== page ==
By John E. Blank, MD
Dupuytren’s disease is a disorder of the connective tissue in the hand that can result in digital joint contractures. This means the fingers bend toward the palm and cannot be fully extended; making it difficult to move the hands freely.
The cause of this disease is unknown. However, the disease has a strong genetic component and is more common in people of Northern European descent.
Dupuytren’s can begin as palmar nodules, rope-like cords that can ultimately extend to the fingers and contract the joints. Skin dimpling and pitting can also occur. While painful nodules and cords in the palm can be removed, they are commonly observed until a contracture results.
Contractures of the digits can impact daily living and make it difficult for people to place their hands into their pockets, apply gloves, write, use tools, and participate in athletics. For those experiencing difficulties with daily activities, treatment may be recommended.
Historically, treatment has centered around surgical removal or excision of the diseased fascia from the palm and digits to correct the flexion contracture and improve overall motion and function. The procedures include needle placement (aponeurotomy or fasciotomy) and standard fascia removal (palmar digital fasciectomy). Advanced cases can require skin grafts, extension splinting, and outpatient hand therapy.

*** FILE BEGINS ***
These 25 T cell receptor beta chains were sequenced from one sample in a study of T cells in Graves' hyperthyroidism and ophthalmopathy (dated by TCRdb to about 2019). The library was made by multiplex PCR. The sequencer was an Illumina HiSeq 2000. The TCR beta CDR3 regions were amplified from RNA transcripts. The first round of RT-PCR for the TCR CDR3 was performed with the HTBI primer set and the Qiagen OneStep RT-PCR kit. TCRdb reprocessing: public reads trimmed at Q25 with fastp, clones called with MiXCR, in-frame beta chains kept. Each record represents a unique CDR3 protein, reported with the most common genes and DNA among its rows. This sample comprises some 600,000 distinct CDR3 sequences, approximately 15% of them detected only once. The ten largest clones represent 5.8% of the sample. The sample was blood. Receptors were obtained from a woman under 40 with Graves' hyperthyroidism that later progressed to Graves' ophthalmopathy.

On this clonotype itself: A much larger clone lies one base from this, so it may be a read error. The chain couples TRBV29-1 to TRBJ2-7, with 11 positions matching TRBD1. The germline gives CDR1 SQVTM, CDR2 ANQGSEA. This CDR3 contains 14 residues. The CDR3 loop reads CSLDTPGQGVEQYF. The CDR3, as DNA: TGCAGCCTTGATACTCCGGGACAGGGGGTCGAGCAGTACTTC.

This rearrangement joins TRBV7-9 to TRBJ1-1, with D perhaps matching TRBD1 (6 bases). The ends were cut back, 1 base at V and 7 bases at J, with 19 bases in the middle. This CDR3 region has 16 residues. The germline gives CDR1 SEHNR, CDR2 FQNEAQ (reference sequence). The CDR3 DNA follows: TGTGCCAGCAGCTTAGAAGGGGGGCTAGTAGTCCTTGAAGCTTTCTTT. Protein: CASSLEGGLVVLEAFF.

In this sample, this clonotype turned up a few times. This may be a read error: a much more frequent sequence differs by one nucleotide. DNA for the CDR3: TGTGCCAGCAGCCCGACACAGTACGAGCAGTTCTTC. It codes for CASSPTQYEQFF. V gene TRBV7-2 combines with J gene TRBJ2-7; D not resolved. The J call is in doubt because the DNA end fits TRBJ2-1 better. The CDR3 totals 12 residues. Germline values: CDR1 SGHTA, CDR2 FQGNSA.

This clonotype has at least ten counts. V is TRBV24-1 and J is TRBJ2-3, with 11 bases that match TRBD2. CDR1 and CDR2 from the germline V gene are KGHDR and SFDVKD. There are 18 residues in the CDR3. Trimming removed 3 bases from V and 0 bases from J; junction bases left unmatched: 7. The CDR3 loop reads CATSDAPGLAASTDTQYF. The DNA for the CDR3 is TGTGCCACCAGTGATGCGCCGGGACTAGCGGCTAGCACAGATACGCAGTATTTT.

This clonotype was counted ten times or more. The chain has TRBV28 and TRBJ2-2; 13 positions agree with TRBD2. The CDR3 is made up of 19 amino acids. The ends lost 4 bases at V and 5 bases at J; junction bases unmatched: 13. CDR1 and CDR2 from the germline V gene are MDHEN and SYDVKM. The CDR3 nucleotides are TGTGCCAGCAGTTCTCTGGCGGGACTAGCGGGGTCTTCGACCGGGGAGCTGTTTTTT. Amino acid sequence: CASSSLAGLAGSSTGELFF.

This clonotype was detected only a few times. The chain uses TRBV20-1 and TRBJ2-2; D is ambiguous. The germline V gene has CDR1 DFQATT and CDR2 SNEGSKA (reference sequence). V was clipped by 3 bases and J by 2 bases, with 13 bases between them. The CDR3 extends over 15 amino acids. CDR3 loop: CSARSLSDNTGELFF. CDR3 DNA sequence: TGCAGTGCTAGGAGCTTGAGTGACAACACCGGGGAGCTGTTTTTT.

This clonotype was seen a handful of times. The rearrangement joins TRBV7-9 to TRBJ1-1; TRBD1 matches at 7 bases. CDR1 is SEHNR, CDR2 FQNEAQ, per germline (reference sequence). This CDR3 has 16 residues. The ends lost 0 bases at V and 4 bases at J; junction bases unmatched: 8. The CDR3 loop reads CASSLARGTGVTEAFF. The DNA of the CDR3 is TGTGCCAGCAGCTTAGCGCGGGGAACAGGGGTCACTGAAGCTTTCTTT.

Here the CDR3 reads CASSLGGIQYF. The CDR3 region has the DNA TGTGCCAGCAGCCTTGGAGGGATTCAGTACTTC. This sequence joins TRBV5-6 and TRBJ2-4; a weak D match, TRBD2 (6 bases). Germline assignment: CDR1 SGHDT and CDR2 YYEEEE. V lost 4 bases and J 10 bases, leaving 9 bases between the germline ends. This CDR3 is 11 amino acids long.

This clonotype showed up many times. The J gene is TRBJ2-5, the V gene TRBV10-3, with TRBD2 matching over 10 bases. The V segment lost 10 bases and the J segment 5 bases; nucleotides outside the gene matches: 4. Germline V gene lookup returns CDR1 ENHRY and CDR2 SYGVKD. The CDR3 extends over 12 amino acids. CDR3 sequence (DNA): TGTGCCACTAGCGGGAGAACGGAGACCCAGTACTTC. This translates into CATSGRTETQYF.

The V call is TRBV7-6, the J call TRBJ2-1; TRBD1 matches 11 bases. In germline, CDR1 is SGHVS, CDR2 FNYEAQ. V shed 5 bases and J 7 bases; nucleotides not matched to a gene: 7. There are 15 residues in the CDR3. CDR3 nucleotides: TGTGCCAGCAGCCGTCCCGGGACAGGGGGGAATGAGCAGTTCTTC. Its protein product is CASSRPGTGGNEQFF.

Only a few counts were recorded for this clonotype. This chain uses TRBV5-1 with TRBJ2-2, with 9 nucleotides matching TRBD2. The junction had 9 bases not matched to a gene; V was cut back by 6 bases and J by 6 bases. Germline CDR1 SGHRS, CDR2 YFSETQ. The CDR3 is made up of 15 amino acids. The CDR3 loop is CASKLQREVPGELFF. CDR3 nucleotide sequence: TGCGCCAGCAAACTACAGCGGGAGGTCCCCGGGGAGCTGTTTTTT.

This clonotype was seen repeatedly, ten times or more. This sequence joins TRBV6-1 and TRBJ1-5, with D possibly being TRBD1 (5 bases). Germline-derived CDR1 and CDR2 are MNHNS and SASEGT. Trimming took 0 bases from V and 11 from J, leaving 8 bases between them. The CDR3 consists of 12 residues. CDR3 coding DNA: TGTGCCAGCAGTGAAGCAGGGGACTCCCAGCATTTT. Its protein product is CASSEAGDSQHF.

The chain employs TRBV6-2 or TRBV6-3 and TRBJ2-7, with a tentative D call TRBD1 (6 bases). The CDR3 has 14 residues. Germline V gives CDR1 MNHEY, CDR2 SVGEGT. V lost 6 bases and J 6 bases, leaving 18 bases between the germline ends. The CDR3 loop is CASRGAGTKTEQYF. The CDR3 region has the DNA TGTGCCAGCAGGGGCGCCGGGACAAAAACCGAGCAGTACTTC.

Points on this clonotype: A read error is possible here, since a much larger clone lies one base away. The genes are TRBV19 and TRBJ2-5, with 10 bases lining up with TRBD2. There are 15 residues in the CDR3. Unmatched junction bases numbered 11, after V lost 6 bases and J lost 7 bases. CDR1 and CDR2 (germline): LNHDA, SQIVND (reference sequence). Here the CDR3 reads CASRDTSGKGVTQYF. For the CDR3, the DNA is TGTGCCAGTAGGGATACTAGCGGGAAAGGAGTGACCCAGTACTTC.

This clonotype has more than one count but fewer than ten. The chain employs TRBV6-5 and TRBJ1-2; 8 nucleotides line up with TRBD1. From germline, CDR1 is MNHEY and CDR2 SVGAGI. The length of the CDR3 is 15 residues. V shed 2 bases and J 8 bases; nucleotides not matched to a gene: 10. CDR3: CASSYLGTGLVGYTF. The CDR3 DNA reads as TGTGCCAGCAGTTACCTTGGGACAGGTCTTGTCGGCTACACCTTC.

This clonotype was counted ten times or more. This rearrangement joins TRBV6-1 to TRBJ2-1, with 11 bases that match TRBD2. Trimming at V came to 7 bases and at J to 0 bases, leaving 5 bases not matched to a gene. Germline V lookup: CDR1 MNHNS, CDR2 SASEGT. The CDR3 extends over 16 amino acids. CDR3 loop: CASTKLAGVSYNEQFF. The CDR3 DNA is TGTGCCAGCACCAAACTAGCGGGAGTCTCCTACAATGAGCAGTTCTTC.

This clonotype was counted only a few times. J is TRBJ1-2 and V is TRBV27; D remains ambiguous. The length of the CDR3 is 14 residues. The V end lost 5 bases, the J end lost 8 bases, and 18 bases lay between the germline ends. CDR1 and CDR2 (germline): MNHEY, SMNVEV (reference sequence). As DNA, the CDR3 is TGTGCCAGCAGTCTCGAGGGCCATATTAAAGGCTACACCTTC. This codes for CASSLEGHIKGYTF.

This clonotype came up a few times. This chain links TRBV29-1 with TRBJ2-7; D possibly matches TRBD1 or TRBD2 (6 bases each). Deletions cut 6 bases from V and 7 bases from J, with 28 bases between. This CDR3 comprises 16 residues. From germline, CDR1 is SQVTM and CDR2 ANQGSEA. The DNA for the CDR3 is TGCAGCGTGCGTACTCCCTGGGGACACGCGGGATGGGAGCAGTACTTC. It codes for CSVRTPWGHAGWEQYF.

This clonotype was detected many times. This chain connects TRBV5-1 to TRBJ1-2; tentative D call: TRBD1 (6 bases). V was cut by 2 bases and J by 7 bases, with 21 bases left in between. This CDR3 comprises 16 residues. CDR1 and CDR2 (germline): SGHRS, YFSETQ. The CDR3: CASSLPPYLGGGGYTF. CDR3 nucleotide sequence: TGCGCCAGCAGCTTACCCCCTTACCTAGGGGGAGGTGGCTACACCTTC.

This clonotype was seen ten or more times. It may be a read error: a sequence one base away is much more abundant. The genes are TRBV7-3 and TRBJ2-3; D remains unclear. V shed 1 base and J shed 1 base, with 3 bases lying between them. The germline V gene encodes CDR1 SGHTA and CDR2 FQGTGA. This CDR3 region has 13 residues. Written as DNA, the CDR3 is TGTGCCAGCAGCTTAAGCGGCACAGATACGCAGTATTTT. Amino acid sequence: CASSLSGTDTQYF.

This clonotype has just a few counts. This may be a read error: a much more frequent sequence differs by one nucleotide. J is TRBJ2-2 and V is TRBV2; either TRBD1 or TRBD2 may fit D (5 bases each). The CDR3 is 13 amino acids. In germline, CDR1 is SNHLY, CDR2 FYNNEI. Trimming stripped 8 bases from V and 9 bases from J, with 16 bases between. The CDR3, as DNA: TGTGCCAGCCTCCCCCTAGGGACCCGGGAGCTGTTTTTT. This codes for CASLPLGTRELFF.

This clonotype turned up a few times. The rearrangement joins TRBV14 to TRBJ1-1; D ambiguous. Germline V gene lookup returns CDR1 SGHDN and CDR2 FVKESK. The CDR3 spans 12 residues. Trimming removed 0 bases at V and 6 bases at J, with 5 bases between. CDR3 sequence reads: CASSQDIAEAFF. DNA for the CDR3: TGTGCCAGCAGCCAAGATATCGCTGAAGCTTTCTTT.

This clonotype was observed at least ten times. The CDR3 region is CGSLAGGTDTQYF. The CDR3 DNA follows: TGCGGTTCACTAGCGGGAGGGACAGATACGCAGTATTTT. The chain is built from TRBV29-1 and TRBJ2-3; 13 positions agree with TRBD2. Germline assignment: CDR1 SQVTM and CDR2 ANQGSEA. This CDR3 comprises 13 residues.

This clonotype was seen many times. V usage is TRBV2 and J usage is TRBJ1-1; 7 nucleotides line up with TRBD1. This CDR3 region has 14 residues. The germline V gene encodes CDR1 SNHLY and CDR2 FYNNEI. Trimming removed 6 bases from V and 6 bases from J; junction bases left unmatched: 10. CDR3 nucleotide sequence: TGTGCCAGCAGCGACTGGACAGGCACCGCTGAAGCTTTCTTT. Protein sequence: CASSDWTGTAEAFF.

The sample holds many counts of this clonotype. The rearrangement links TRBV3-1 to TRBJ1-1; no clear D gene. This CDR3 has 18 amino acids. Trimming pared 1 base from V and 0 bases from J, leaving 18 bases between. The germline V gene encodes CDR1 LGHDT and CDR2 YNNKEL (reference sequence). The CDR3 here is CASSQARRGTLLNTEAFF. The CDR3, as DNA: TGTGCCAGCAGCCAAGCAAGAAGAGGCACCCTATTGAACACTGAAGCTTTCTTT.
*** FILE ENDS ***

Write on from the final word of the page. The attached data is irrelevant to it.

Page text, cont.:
There is now a non-surgical option that can be performed in my office. Xiaflex, an enzyme known as collagenase, can be injected into a cord (that is resulting in a digital contracture) to break down the diseased fascia cord and restore extension to a particular joint or finger. Xiaflex injections are FDA approved and are appropriate for many of my patients. This has been an exciting advance in the treatment of Dupuytren’s disease.